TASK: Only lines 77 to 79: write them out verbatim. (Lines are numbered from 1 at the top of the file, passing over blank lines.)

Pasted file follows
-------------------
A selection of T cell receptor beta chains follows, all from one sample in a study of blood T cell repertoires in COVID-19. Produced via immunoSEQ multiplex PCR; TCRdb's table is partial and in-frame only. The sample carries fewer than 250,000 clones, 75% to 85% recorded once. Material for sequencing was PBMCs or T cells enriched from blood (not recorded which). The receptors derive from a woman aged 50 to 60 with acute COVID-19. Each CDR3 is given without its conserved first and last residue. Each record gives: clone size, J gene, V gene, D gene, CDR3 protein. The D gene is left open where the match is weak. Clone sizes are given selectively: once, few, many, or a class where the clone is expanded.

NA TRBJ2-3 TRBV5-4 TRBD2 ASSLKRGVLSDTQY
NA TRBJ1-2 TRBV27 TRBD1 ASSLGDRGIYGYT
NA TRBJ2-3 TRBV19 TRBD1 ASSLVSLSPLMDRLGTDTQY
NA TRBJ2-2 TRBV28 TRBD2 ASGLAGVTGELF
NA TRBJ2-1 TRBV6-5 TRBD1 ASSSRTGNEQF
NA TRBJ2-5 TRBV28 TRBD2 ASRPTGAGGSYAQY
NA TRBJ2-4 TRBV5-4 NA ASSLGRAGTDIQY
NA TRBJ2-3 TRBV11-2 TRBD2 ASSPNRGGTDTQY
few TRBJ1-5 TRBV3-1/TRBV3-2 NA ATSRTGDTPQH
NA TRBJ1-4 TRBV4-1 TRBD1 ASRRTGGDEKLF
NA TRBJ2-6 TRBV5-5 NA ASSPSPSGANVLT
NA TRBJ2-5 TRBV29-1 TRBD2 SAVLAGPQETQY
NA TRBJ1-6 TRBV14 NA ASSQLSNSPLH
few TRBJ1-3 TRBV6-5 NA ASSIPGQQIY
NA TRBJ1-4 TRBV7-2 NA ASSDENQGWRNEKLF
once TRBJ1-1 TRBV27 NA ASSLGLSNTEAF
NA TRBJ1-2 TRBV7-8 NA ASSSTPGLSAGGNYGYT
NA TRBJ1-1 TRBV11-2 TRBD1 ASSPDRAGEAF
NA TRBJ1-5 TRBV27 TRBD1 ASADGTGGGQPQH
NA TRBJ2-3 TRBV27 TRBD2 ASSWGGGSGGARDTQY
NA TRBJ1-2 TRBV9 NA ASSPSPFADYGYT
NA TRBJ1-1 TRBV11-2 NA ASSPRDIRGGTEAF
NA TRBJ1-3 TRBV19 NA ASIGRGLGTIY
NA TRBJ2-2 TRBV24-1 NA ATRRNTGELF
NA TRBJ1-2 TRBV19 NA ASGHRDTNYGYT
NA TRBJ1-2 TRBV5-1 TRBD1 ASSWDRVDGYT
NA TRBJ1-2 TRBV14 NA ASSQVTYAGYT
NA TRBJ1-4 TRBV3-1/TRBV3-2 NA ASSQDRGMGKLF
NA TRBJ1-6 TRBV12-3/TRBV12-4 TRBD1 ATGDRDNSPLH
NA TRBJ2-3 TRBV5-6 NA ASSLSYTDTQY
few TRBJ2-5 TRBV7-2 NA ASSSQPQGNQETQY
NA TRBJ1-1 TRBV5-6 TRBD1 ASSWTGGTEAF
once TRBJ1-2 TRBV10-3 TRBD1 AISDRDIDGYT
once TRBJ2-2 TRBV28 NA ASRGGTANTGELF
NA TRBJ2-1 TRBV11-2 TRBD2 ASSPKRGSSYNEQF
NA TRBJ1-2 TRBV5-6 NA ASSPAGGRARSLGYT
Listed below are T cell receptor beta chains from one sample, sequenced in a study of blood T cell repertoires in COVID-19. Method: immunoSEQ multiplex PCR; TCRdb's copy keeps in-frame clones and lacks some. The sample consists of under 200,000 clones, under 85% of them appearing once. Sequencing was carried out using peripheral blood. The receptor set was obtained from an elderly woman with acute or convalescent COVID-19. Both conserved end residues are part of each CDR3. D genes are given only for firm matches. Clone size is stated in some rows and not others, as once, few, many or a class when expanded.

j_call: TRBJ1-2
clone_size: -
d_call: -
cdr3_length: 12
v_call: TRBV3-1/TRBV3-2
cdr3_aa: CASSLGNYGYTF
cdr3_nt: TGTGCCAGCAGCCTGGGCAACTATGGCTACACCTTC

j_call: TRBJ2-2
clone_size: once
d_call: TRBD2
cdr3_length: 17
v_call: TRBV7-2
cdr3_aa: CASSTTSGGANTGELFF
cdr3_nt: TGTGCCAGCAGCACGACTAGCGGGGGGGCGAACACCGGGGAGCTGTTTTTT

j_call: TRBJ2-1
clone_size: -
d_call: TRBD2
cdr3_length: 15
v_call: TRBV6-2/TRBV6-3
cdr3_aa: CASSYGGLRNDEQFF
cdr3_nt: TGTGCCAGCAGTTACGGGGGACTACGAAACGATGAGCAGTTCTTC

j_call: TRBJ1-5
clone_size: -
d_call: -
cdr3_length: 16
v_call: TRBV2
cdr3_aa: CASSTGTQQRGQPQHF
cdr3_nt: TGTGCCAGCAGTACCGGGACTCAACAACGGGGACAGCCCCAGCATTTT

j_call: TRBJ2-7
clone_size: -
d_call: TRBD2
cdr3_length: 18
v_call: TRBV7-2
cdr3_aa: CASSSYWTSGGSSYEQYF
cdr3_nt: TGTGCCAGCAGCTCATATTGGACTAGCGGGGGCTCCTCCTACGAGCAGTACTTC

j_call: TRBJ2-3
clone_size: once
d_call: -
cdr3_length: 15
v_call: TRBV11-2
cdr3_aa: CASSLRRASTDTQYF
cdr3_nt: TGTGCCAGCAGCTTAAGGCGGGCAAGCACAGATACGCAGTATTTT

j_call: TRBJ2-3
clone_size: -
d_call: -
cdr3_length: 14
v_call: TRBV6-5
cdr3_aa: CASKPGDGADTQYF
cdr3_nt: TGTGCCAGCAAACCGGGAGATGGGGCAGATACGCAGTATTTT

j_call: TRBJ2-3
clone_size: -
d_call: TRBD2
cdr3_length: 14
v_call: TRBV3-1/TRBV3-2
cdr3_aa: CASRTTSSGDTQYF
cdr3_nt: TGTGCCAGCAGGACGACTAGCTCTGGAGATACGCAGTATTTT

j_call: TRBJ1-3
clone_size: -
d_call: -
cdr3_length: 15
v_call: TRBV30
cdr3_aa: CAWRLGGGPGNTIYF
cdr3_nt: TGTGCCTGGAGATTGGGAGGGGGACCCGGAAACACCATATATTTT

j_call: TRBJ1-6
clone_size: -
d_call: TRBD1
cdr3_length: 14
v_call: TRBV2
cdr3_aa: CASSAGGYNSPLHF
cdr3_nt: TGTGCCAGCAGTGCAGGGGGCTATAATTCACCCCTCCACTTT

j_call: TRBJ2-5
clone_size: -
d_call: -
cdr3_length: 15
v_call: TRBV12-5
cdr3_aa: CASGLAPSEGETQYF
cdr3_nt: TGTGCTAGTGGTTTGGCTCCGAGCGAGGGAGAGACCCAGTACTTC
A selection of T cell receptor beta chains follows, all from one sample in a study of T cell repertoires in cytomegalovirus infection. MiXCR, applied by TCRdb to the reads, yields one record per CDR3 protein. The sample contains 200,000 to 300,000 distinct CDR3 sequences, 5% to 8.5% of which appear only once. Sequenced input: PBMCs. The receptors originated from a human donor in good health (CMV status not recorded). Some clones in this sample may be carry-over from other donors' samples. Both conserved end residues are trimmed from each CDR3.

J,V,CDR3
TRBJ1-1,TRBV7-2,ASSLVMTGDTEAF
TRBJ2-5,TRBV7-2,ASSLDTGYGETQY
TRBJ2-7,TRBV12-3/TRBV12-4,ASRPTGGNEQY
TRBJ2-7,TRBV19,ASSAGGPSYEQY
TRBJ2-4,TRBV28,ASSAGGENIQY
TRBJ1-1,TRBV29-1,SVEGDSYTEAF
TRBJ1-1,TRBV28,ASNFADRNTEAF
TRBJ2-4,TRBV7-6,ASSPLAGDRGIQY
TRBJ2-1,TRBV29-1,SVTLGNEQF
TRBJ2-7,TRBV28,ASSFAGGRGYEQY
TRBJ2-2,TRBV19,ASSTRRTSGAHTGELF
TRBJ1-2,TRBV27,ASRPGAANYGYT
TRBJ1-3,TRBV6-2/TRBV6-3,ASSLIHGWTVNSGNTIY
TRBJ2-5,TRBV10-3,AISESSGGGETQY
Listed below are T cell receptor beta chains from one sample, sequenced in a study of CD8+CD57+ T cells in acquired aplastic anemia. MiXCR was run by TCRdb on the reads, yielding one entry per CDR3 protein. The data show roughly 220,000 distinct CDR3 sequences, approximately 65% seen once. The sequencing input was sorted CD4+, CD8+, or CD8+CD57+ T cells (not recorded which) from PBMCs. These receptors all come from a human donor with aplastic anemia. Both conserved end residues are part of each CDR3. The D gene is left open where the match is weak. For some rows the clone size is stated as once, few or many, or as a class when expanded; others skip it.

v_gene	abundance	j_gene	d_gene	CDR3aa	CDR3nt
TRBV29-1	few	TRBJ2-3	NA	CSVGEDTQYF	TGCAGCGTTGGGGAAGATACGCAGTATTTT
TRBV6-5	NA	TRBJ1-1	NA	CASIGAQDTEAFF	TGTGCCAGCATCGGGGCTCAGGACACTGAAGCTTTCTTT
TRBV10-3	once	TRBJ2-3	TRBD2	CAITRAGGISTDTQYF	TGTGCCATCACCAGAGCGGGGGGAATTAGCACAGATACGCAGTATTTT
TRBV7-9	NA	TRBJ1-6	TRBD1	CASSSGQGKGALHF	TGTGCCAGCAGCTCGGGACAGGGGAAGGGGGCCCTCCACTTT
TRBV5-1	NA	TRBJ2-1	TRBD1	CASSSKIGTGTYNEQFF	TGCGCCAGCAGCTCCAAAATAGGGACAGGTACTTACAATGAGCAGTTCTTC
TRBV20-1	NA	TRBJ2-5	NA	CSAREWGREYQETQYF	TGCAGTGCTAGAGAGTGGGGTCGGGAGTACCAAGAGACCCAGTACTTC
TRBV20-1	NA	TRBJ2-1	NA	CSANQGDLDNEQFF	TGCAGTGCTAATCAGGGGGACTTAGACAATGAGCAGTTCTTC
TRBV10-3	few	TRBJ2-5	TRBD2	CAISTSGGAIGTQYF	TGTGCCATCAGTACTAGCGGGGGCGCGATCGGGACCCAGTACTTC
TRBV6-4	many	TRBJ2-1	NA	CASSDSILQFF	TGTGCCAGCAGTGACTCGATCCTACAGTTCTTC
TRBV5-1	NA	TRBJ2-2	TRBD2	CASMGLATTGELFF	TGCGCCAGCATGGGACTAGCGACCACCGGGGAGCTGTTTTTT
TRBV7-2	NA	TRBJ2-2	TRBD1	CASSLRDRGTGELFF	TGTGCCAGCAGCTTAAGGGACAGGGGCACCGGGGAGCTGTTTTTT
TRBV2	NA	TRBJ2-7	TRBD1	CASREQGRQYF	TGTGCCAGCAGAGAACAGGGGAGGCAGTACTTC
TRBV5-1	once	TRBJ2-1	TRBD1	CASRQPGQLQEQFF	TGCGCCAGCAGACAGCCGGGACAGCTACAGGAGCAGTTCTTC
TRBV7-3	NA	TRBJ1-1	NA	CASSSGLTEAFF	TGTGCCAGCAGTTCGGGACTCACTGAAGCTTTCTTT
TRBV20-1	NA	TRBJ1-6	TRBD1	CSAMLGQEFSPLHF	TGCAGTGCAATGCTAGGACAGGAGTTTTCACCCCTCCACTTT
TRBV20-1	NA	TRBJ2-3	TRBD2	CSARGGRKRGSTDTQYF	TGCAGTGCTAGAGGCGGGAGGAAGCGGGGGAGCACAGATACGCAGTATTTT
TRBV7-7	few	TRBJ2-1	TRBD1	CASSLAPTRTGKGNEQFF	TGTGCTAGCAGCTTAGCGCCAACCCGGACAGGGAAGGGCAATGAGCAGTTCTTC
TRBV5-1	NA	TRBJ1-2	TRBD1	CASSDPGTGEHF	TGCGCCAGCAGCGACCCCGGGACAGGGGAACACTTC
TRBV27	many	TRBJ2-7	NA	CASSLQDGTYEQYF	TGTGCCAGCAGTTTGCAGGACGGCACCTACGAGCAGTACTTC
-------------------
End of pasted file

cdr3_length: 15
v_call: TRBV11-2
cdr3_aa: CASSLRRASTDTQYF